Free trade zones and free ports in Hong Kong: Explained.

Posted in
Free trade zones and free ports in Hong Kong: Explained

Free trade zones and free ports in Hong Kong: Explained

Between low tax rates and strong banking, Hong Kong has a lot to offer to global businesses doing business in Asia. But one of the biggest draws is its free trade policy.

Hong Kong has a vital role in global trade and was ranked the world’s eighth-largest trading entity in merchandise trade. This special administrative region has one of the busiest and most efficient international ports, and thanks to its policy on free trade, it has encouraged and supported international trade between countries globally, connecting over 600 destinations.

In this guide, we will provide an overview of Hong Kong’s free trade zones and free ports in more detail.

Freedom to trade in Hong Kong

All goods imported and exported from free trade zones and free ports in Hong Kong are exempted from customs control and do not have any barriers on trade. There is also no limit on foreign investment which attracts foreign investors from around the world to invest in Hong Kong.

Products can be imported and exported from Hong Kong without paying tariffs and involve only simple documentation. Hong Kong does not impose tariff quotas, value-added tax (VAT), goods and service tax (GST), or customs fees on imports and exports as a free port.

However, excise duty is imposed on four types of commodities: hydrocarbon oil, liquors, methyl alcohol, and tobacco, regardless of whether they are locally manufactured or imported. You can find out more about import and export tax here.

Goods imported or exported to Hong Kong do not usually require licenses, but businesses may need licenses to meet obligations of trading partners, public health or safety and security reasons.

Hong Kong has become a popular trading centre for Asia and a gateway to China. It also serves as an entrepôt for trade between Europe and mainland China, meaning that it imports goods and services from one country and exports them to other countries around the world.

Free trade agreements in Hong Kong

At the time of this writing, Hong Kong has eight Free Trade Agreements (FTAs) in place with mainland China, New Zealand, the Member States of the European Free Trade Association (EFTA), Chile, Macao, the Association of Southeast Asian Nations (ASEAN), Georgia and Australia.

The FTAs can be applied to both small and large businesses to reduce or eliminate tariffs and barriers to trade and investment between two or more countries. The FTA also encourages foreign direct investment, which will provide new business opportunities for foreign entrepreneurs.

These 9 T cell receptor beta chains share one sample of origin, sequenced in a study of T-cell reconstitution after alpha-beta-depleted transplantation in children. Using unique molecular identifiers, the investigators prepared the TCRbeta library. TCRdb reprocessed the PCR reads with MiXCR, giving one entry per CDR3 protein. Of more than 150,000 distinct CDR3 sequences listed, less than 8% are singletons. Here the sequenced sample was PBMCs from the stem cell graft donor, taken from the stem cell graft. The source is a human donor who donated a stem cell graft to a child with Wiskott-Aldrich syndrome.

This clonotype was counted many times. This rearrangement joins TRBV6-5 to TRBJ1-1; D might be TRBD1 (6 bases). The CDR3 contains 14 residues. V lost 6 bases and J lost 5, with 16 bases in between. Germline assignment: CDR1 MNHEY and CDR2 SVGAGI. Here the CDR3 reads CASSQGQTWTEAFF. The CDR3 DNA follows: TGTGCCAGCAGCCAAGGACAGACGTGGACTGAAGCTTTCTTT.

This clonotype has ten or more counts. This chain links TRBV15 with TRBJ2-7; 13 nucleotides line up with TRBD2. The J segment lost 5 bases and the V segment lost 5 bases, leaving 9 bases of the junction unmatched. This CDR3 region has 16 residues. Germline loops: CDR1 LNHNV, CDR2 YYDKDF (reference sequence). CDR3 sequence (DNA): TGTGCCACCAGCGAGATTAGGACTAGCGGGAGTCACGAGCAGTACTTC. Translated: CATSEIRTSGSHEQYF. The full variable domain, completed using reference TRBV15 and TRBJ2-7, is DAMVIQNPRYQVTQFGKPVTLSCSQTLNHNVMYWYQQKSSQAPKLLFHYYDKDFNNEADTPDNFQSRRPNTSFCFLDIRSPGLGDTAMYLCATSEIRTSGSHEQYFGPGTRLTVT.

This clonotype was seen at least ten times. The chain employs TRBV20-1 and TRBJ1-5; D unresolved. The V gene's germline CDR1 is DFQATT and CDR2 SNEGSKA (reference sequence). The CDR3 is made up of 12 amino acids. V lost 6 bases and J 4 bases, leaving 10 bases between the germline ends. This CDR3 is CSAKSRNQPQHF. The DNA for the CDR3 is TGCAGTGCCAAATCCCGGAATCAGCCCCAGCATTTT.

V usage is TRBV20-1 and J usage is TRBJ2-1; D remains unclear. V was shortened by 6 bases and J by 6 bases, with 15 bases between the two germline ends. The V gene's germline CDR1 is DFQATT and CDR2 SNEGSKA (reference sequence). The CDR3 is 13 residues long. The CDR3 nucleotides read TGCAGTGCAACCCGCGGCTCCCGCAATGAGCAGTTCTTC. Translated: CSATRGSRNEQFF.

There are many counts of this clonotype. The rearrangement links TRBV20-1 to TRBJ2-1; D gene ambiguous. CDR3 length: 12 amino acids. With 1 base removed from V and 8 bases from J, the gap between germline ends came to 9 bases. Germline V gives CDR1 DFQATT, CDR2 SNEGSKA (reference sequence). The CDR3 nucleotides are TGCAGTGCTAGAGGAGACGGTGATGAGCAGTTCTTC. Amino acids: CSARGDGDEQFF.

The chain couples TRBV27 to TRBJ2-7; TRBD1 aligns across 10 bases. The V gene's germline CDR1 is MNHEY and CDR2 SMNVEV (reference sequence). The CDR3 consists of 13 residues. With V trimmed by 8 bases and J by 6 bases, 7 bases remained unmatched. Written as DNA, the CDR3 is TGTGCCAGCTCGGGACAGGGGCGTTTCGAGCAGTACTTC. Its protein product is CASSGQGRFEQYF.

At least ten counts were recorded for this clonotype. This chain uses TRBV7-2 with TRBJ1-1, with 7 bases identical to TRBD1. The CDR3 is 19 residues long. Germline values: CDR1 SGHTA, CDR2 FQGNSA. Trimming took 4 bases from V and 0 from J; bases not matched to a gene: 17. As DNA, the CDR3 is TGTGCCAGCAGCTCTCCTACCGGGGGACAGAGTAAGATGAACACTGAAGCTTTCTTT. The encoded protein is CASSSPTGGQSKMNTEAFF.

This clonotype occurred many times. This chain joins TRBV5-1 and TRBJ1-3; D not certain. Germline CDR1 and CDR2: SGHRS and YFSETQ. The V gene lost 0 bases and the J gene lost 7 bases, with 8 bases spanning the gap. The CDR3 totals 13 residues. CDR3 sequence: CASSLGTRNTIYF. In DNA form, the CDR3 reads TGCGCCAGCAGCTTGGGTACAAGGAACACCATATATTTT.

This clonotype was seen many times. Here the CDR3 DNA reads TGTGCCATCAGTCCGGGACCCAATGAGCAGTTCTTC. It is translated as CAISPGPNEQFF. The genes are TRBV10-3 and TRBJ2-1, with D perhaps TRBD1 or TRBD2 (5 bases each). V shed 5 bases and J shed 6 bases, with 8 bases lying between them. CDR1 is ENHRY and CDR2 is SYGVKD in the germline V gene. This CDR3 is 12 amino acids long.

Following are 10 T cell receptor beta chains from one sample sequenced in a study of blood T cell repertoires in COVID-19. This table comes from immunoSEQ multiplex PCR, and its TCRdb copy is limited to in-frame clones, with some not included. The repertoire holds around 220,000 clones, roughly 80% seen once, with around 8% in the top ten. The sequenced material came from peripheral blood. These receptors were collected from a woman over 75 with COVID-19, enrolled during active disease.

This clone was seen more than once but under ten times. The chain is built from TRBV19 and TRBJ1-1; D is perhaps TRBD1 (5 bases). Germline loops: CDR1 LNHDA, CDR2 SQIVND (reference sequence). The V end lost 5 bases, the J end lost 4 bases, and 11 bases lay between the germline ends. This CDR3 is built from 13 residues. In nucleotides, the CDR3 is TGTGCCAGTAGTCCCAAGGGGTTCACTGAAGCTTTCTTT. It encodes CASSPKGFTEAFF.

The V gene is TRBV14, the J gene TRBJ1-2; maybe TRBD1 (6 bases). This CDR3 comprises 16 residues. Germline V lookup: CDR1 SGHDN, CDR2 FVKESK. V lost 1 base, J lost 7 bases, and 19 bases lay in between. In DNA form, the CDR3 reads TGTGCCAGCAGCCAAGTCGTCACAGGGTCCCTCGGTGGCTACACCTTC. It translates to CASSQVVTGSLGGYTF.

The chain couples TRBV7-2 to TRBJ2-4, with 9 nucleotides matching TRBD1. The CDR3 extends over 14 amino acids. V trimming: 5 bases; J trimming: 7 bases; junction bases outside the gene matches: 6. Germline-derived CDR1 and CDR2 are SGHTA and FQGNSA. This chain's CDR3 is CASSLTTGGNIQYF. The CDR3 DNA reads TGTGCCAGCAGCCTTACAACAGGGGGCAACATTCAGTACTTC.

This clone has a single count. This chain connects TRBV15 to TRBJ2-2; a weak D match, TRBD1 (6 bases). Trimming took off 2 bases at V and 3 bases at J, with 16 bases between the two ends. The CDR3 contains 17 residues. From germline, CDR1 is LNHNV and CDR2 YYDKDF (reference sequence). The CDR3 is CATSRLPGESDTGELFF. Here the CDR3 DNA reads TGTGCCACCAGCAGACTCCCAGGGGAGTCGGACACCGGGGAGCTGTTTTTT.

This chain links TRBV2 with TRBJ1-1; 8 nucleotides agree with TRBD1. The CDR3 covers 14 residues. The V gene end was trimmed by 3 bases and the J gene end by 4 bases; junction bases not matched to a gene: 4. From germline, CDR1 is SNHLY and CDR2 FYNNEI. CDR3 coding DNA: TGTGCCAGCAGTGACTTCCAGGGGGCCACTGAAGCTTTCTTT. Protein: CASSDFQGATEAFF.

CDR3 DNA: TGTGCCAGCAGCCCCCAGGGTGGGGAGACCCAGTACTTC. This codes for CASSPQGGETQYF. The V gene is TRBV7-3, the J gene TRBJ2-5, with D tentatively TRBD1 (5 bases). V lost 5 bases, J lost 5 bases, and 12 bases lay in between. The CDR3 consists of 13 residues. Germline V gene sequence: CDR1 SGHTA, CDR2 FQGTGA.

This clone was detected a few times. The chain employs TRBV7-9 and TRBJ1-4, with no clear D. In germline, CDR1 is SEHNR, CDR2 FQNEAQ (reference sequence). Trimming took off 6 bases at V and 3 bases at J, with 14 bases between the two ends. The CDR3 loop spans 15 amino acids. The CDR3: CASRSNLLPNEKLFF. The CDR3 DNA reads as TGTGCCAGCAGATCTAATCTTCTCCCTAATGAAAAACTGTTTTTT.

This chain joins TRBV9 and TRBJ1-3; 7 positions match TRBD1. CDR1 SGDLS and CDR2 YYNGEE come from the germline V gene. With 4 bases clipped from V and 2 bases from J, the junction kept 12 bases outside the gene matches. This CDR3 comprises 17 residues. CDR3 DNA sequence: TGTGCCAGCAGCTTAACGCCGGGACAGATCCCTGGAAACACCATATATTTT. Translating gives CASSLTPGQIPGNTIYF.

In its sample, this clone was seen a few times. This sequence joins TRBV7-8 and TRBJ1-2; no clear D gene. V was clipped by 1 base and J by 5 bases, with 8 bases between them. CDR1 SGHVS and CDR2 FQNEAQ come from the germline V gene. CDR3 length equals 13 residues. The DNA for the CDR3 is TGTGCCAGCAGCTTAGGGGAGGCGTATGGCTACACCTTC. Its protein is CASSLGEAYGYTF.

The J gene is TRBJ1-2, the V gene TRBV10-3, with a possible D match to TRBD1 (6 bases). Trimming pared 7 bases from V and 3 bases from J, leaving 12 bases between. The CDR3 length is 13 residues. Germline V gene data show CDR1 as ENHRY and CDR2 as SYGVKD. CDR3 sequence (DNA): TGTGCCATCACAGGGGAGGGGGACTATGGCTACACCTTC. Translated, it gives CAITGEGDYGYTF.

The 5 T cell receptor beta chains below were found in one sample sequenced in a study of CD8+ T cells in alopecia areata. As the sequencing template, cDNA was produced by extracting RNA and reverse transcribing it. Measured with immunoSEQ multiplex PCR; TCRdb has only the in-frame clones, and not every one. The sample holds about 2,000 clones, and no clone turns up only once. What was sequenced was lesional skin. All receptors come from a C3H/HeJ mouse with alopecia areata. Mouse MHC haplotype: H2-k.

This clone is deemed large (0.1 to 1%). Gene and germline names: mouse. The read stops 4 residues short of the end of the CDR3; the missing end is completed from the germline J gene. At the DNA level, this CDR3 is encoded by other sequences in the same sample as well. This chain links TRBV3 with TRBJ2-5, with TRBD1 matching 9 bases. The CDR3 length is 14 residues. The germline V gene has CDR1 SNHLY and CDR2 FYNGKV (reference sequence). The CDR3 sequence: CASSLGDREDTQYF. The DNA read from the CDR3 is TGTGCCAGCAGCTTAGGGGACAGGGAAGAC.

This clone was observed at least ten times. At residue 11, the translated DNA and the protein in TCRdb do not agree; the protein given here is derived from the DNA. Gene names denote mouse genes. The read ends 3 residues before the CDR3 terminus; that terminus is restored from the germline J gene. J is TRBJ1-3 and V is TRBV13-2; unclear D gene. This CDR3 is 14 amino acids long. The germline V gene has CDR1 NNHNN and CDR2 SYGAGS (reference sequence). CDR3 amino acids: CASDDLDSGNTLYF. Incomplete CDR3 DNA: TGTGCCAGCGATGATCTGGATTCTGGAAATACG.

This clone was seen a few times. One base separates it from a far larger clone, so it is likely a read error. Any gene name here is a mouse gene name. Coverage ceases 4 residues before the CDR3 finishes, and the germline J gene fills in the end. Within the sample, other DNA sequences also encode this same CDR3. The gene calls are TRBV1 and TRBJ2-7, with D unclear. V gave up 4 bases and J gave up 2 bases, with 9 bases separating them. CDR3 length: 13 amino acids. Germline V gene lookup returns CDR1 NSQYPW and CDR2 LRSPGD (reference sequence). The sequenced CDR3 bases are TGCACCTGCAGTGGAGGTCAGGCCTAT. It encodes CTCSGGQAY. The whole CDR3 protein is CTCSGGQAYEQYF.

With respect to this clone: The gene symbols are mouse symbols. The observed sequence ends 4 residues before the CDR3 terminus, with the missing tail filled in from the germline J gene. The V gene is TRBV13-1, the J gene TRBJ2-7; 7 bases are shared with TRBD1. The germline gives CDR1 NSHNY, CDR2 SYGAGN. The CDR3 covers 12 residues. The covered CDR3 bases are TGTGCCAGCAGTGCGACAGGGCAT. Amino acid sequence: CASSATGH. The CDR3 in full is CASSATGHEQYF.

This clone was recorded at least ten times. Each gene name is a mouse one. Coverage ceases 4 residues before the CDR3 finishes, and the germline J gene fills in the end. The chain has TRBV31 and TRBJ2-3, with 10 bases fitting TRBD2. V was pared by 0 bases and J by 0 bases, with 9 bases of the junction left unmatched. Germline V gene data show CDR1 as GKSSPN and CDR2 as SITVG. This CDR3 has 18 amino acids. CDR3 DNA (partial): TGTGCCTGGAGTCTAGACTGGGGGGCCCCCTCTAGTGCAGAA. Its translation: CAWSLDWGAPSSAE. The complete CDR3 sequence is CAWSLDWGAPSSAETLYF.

Free trade also introduces the theory of comparative advantage, which suggests that countries that have an advantage in areas of production of a specific good or service will export the goods or services they have an advantage in at a lower cost. When a country specialises in an area of production, it can benefit from the economies of scale. This refers to when there is an increased level of production, leading to lower costs per unit and lower prices for consumers.

Hong Kong is also a member of the World Trade Organisation (WTO) and has joined since it was established in 1995, promoting smooth and free trade to stimulate economic growth, employment and economic integration for developing countries.

In addition to being a member of the WTO, Hong Kong also allied with the following organisations to show its support for free trade:

  • Asia-Pacific Economic Cooperation (APEC)
  • World Customs Organisation
  • United Nations Economic and Social Commission for Asia and the Pacific
  • Trade and Development Committee under the Organisation for Economic Co-operation and Development (OECD)
  • United Nations Conference on Trade and Development

Regional Comprehensive Economic Partnership

Hong Kong has recently submitted an application to join the Regional Comprehensive Economic Partnership (RCEP), the world’s largest free trading bloc.

The RCEP currently has 15 members, which include Brunei, Cambodia, Indonesia, Laos, Malaysia, Myanmar, the Philippines, Singapore, Thailand, Australia, Japan, New Zealand, China, South Korea and Vietnam. The RCEP members are important trading members of Hong Kong, and Hong Kong’s trade volume with the RCEP members reached a total of USD 962.6 billion in 2021, making up 70% of Hong Kong’s total trade volume.

Joining the RCEP will maximise Hong Kong’s free trade policy with the RCEP members and strengthen Hong Kong’s participation in regional economic cooperation. It will also provide new trading opportunities with Japan and South Korea, as Hong Kong has yet to conclude an FTA with the two countries.

However, even if Hong Kong does not join the RCEP, Hong Kong already has signed eight FTAs and promotes a free trade policy.

Conclusion

In summary, trading within the free trade zones and free port in Hong Kong is exempted from tariffs, trade quotas and customs inspections, making it very attractive for foreign businesses and investments.

Hong Kong is pushing to be a part of the RCEP and has recently applied to join the bloc. Being a member of the RCEP will allow Hong Kong to access the full benefits of free trade between its members. Apart from joining the RCEP, Hong Kong is also a founding member of the WTO, has signed several FTAs with important trading partners and is an ally with several trade organisations.

If you have any further questions regarding free trade zones and free ports in Hong Kong or the expansion of your business to the city, do not hesitate to contact Acclime. 

Share this article

Need business support in Hong Kong?

Get a free 30-minute consultation on operating and growing your business in Hong Kong.


© Acclime Hong Kong | Privacy policy